Where I come from, Hydro electric power is at a premium. That’s because environmentally conscious legislators stick handled some ballyhoo through our august house of parliament mandating the use of high cost mercury filled light bulbs. These, said to last forever,—(they don’t)—force tremendous savings, resulting in surpluses that the aforementioned legislators give away to our neighbors so that the status quo is maintained and we can enjoy higher prices.
Bully for us. There’s always a silver lining.
While others bitch and moan over the obvious injustice—my Sensy Burner™ for example has been without tiny bulb since the kibosh on luminescents—good hearted optimists like me embrace the darkness. And a good thing too: Darkness, like paint stripper, takes away everything cracked and peeling.
Every year around my birthday, I meet up with my old friend The Muse for a little vin rouge and a lie or two. I love these meetings, especially since they date back some thirty odd years.
Muse and I have had our fair share of triumphs and failures that include, but are not limited to, expanding waistlines and thinning hair. None of these matter, because in the afterglow of what is time, space and many, many vintages, neither he nor I change.
If anything, we travel backward.
“You haven’t changed a bit,” one of us says each year, usually after the first bottle.
“I know, eh? Funny how that is.”
Sometimes, after rehashing an old tale with plenty of add-on embellishments compensating for faltering memories, one of us will start eating out of the other’s plate without any thought to the patrons sitting next to us. We can do this, we tell ourselves, because the grey hair and lined faces that announce us on arrival gradually fade as the hours wear on.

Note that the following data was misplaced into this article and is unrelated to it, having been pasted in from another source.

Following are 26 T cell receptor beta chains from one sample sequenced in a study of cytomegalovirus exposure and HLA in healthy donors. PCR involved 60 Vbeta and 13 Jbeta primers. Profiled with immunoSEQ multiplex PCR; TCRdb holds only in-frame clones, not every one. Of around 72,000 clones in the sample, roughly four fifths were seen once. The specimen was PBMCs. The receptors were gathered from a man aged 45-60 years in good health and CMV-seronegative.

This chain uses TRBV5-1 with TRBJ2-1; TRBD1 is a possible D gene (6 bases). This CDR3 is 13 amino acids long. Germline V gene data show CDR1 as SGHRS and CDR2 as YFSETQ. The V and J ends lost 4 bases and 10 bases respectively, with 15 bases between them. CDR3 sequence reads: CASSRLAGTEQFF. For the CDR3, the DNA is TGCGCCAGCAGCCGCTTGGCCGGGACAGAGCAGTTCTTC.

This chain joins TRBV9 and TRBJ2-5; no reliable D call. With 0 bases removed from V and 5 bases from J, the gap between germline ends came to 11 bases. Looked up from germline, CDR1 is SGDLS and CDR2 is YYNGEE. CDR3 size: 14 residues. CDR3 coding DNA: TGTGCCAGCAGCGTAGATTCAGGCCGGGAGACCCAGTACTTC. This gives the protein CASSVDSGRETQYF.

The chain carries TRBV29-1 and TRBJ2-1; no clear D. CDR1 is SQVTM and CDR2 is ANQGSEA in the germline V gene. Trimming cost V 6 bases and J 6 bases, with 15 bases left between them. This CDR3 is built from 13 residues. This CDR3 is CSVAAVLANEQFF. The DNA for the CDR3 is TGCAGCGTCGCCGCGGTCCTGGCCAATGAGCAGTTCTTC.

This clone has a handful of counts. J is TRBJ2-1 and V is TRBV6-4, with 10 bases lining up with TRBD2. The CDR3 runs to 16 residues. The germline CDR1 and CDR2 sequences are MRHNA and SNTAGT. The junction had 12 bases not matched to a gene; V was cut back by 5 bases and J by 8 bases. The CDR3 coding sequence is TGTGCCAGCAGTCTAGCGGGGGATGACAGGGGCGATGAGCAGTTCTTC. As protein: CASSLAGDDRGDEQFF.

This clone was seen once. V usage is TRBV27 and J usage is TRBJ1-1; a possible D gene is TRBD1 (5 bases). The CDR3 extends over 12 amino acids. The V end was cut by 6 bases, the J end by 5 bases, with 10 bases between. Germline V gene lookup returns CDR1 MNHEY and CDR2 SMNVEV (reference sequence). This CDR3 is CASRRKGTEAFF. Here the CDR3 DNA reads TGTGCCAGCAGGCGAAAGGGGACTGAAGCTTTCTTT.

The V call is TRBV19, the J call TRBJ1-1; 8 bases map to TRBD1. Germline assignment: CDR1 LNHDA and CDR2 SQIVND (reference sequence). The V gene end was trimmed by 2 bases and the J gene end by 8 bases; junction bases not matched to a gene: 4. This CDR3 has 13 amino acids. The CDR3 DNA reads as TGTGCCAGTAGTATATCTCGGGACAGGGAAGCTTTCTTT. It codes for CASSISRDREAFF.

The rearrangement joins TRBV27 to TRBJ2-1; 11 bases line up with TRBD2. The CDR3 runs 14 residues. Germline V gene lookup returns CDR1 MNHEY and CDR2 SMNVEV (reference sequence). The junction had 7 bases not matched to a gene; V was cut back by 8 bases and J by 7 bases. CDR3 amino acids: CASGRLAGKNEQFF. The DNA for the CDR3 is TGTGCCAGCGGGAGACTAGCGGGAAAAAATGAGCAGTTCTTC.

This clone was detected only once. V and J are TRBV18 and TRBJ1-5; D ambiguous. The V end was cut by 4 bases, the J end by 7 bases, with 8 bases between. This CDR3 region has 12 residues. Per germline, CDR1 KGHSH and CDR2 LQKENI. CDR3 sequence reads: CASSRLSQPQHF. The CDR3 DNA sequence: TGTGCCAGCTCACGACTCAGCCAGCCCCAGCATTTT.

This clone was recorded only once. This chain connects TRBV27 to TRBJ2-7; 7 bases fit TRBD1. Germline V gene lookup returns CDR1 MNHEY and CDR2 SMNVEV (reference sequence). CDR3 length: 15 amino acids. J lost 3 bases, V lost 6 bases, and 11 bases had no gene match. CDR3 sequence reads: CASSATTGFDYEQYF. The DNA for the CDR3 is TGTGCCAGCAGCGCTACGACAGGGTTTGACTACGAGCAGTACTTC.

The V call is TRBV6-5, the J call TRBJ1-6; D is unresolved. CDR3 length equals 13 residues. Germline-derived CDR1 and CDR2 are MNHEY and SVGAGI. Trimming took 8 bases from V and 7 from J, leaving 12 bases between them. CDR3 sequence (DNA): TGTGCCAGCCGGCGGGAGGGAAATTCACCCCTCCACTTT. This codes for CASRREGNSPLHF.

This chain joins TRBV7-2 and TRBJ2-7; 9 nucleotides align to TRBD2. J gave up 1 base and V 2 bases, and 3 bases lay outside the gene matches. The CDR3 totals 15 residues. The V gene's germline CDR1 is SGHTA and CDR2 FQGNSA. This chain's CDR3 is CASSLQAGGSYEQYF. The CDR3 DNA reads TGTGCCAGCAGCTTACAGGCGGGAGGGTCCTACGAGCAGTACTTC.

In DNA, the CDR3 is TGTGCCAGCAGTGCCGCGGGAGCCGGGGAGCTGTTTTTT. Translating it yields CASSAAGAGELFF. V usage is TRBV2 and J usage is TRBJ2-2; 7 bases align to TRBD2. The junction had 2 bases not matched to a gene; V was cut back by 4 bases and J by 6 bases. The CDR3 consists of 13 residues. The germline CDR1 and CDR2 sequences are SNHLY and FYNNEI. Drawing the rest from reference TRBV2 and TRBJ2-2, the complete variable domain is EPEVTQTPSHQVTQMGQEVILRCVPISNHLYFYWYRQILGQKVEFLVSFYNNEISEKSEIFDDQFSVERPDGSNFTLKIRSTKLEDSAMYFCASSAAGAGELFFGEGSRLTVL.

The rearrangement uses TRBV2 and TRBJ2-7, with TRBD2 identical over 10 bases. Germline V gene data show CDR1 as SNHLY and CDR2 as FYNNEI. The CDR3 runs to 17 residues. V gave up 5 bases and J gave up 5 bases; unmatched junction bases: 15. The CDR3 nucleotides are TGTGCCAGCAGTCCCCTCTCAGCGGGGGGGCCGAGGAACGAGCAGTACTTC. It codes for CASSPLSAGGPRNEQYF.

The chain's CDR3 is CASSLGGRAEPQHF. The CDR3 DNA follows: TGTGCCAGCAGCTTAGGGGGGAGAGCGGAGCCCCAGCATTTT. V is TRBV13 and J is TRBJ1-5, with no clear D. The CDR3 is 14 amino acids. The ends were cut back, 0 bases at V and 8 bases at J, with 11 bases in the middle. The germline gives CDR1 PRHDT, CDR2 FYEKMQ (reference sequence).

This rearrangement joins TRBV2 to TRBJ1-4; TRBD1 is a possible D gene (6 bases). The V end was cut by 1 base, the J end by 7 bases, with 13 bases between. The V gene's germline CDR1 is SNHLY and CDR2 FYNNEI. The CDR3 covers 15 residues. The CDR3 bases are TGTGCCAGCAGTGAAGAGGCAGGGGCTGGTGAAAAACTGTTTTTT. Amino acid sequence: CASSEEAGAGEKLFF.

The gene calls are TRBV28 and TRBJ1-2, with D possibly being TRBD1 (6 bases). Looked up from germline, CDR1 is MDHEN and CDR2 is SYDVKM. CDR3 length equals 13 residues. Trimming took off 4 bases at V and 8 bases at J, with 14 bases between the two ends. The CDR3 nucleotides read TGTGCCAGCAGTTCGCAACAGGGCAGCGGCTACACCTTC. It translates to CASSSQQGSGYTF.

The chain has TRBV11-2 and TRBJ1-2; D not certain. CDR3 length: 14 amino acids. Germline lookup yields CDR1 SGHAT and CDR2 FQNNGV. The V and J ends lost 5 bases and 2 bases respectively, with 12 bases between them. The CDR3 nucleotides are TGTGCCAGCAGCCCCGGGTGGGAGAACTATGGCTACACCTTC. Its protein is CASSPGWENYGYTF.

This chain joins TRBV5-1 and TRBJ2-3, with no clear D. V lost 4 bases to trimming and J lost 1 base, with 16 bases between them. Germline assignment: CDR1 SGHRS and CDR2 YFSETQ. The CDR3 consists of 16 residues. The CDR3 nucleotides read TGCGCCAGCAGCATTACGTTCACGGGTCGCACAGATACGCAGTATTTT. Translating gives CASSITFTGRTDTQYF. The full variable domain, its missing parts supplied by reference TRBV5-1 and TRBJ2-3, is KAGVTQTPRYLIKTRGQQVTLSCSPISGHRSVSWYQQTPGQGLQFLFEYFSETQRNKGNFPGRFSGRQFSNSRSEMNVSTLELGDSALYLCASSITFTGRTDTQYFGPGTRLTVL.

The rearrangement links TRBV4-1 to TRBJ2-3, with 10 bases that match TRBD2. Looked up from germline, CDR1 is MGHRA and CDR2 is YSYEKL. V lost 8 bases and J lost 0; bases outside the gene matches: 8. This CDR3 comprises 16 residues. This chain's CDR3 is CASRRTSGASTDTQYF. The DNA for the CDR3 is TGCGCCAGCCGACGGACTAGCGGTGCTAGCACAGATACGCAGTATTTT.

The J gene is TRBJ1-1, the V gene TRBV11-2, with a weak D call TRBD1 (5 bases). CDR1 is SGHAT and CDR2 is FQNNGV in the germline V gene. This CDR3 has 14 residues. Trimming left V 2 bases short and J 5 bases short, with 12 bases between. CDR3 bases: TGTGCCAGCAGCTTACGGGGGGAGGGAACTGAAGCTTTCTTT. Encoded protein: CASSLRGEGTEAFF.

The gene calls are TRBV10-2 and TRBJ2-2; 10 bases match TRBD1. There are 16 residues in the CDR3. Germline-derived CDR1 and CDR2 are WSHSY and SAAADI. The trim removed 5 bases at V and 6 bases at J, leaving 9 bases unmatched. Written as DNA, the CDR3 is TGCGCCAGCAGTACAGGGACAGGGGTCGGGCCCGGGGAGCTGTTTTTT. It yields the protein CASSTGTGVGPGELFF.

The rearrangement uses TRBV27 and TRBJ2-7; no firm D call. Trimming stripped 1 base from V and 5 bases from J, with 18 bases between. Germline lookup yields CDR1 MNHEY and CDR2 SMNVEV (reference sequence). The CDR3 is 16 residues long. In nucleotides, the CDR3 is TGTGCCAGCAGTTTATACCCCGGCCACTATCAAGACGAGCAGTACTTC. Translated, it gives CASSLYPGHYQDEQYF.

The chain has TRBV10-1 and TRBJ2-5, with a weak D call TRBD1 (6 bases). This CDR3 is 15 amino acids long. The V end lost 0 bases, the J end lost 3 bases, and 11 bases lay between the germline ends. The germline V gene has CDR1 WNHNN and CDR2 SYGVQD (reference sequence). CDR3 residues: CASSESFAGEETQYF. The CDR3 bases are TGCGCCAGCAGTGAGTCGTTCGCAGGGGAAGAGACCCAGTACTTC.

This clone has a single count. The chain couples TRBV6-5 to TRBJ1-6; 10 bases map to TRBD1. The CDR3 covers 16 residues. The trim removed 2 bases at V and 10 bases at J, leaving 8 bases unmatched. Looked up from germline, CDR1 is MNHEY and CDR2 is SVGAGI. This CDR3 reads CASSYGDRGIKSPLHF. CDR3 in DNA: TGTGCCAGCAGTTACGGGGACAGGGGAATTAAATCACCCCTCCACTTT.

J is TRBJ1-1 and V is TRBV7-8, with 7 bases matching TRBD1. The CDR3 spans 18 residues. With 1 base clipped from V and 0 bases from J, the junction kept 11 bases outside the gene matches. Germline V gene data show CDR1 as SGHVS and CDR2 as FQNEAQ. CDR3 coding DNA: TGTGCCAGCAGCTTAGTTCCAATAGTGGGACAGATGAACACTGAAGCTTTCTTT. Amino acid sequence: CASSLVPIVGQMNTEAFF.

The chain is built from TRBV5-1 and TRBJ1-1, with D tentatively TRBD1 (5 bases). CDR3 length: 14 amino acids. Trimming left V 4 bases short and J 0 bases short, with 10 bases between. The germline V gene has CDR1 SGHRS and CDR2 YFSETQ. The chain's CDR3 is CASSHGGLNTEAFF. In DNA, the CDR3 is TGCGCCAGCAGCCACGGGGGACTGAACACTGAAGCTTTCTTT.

Youth, you see, has a way of getting away with things that time and sober thought cancel out. It’s true every time; this year was no exception:
“Madame? Monsieur?” the concerned wait staff interjects once the peas start rolling onto the floor. “I must give you a caution. We here at M**ton’s take the utmost pride in the atmosphere we present and we rely on our patrons to do the same.”
Muse clears his throat before blowing the pretty little table candle out. “There,” he says, affecting invisibility. “No one can catch us now.”
It’s not until the next morning when I wake up safe and sound in my own bed that I realize that I’ve time traveled backward. “How did I get here?” I ask my husband while trying to blot out the natural light that recuts all kinds of crevices into my wise old face.
“The train,” he replies. “Muse piled you on the first one going east.”
“That’s bold,” I comment, before realizing that there could be no other conclusion: neither The Muse nor I could make sense of the e-schedule as posted despite the tinkly lights showing the way.
“Where are you going?” I query my husband who, with keys in hand, makes a bee line for the door. “It’s not even noon yet.”
“Light bulbs,” he says pointedly. “Two out in the family room.”
I laugh as I wave him off.
For as much as I curse the light and the hydro that brings it, there is no escaping the reality of a new day and the bright things it possesses.
THANK YOU, O MUSE. UNTIL NEXT YEAR… AND TO OTHERS: HAPPY ST. PADDY’S DAY!
Adult, unapologetic and cognizant, I wish you good day! Let’s stay above it.